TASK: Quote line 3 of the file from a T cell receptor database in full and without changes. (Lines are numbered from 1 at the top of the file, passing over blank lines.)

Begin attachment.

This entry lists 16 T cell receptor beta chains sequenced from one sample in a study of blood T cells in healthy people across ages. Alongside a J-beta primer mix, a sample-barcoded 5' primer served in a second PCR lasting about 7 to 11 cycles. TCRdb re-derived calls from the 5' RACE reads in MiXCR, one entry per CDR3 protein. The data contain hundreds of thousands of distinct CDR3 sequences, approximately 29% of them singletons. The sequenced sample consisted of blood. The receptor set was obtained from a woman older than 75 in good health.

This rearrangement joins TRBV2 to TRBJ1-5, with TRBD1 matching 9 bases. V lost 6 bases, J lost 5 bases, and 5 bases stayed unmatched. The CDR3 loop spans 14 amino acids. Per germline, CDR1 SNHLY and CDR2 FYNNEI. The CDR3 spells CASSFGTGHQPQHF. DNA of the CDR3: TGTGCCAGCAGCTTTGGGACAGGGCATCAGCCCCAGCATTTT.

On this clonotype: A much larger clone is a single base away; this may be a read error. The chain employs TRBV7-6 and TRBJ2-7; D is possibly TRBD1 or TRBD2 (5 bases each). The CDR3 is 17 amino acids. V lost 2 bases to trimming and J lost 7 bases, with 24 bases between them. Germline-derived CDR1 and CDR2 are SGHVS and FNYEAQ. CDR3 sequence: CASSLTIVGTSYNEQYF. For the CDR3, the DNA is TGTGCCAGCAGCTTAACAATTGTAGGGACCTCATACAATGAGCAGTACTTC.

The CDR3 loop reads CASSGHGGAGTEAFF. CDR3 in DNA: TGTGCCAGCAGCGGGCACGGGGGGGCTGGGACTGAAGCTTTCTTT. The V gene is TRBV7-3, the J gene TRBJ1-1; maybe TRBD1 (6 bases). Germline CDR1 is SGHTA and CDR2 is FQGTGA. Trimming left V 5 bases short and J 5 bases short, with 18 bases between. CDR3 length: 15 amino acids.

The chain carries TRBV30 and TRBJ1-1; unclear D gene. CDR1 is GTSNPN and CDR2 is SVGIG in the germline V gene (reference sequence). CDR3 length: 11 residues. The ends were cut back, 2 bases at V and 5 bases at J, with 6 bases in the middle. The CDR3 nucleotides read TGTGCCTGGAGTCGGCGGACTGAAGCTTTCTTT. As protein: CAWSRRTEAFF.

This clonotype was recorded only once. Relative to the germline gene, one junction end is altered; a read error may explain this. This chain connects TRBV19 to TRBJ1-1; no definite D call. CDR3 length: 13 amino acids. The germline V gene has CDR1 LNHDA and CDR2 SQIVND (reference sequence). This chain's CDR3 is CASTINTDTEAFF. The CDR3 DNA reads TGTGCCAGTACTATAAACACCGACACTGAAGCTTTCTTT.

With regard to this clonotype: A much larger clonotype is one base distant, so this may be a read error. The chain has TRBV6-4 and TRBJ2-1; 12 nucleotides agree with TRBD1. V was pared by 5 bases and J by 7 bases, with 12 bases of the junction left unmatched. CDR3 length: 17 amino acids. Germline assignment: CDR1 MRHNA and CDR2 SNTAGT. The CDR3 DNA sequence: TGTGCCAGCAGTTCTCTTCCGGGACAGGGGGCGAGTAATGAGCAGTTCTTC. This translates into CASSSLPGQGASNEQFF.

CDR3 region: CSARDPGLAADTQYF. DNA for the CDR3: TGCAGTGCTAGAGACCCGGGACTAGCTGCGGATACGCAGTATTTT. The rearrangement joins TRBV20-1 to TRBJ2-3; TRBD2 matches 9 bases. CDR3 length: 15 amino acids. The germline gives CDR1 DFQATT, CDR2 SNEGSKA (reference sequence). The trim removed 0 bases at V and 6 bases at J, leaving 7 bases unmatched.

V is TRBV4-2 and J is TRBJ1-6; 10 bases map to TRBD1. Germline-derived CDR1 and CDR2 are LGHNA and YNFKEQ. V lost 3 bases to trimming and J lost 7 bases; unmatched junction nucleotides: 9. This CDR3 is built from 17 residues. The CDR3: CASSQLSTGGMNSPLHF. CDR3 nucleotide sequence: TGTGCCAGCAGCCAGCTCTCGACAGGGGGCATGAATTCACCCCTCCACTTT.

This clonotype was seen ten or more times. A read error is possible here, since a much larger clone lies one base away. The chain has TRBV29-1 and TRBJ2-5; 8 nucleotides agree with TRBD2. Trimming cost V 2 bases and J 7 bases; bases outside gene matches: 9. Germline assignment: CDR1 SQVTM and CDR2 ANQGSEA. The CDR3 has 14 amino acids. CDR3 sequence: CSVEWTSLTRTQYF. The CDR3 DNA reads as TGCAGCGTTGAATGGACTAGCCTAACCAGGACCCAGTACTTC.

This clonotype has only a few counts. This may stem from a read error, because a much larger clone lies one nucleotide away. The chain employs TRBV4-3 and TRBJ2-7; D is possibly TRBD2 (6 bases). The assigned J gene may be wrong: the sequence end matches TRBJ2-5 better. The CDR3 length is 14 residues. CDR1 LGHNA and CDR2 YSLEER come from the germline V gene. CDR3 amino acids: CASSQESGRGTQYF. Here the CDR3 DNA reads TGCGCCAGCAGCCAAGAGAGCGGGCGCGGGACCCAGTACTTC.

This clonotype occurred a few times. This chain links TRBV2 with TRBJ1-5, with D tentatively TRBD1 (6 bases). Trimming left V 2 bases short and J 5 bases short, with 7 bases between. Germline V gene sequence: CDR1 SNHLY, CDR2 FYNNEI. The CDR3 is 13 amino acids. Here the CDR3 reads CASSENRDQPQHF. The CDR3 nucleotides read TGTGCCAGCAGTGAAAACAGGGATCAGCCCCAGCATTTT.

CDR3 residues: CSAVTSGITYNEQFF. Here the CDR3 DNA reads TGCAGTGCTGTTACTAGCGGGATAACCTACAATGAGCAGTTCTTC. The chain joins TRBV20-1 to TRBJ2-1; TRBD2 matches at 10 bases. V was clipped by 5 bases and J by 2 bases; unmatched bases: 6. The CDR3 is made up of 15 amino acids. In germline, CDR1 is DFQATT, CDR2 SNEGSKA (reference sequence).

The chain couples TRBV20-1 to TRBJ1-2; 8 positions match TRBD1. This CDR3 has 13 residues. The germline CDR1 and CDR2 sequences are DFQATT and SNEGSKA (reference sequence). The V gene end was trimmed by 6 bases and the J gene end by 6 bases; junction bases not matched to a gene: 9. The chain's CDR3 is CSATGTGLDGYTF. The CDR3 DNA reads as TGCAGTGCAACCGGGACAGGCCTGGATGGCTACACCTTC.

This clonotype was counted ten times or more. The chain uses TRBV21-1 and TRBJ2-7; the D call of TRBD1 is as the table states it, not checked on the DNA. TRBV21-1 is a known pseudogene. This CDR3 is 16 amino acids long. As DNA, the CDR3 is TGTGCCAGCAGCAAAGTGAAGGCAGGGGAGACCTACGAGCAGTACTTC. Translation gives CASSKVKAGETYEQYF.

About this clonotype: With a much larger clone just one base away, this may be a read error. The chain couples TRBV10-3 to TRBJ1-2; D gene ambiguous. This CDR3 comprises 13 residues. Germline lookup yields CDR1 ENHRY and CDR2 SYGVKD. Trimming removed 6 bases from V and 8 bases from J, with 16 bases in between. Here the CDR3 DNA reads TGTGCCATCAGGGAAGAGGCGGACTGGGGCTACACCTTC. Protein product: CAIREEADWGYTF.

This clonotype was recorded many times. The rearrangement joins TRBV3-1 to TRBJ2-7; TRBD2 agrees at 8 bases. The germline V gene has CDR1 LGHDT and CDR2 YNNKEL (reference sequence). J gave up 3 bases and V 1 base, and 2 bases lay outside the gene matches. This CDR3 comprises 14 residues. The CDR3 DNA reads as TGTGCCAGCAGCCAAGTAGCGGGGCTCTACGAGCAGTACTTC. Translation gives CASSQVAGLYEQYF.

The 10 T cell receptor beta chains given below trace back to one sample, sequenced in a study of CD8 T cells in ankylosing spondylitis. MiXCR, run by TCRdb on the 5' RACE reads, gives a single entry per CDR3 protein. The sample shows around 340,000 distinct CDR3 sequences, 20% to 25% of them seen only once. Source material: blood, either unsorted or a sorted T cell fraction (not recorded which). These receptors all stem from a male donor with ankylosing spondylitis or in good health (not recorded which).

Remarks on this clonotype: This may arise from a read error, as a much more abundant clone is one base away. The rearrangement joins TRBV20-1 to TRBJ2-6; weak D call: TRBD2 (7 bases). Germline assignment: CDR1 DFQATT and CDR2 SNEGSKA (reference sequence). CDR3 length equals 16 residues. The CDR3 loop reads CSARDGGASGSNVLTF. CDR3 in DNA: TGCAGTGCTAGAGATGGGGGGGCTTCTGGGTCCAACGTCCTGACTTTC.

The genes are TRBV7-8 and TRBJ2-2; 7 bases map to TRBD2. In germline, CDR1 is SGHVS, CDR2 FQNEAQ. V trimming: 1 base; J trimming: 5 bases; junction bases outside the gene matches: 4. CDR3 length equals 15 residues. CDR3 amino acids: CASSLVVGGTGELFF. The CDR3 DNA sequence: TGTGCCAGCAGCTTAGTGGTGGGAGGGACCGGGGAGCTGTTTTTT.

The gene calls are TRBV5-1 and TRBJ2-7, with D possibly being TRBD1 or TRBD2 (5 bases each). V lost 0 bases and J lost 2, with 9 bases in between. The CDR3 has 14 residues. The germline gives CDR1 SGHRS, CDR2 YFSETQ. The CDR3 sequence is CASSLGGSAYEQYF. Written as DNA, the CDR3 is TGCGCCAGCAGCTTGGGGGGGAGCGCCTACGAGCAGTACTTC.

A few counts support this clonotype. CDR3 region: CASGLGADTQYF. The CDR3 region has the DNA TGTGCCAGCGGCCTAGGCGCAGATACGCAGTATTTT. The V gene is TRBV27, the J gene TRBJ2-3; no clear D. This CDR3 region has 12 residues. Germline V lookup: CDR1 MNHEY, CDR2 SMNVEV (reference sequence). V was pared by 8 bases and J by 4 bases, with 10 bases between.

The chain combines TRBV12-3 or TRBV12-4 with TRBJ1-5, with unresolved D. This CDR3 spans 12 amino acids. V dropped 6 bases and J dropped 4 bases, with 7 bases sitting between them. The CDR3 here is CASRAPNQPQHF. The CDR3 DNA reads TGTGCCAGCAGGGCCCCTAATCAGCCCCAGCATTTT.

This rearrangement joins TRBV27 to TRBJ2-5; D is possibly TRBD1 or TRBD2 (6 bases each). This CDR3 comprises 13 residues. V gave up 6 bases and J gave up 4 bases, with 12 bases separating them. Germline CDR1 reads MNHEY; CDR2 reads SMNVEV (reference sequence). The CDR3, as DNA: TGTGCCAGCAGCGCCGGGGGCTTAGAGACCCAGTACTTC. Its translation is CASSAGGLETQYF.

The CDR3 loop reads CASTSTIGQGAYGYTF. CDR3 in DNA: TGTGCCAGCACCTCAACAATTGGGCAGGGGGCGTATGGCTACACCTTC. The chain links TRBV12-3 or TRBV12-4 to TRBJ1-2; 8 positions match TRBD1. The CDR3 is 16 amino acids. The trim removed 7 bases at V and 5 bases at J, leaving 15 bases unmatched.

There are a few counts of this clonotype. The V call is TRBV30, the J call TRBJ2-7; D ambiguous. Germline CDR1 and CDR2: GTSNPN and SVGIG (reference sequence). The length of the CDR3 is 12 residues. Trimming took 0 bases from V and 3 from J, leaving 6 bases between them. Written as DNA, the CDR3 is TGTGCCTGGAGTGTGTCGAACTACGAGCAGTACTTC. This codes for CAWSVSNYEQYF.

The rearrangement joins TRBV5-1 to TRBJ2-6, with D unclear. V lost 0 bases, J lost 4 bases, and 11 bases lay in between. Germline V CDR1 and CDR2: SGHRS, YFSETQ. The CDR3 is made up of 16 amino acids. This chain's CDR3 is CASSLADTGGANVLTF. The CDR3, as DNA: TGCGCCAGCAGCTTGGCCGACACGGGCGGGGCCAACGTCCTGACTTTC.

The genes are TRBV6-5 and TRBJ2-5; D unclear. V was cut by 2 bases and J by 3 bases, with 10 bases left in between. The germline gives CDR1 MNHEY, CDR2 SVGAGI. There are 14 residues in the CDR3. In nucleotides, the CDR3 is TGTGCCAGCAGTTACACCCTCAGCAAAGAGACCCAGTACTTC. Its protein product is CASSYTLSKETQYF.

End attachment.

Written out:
On this clonotype: A much larger clone is a single base away; this may be a read error. The chain employs TRBV7-6 and TRBJ2-7; D is possibly TRBD1 or TRBD2 (5 bases each). The CDR3 is 17 amino acids. V lost 2 bases to trimming and J lost 7 bases, with 24 bases between them. Germline-derived CDR1 and CDR2 are SGHVS and FNYEAQ. CDR3 sequence: CASSLTIVGTSYNEQYF. For the CDR3, the DNA is TGTGCCAGCAGCTTAACAATTGTAGGGACCTCATACAATGAGCAGTACTTC.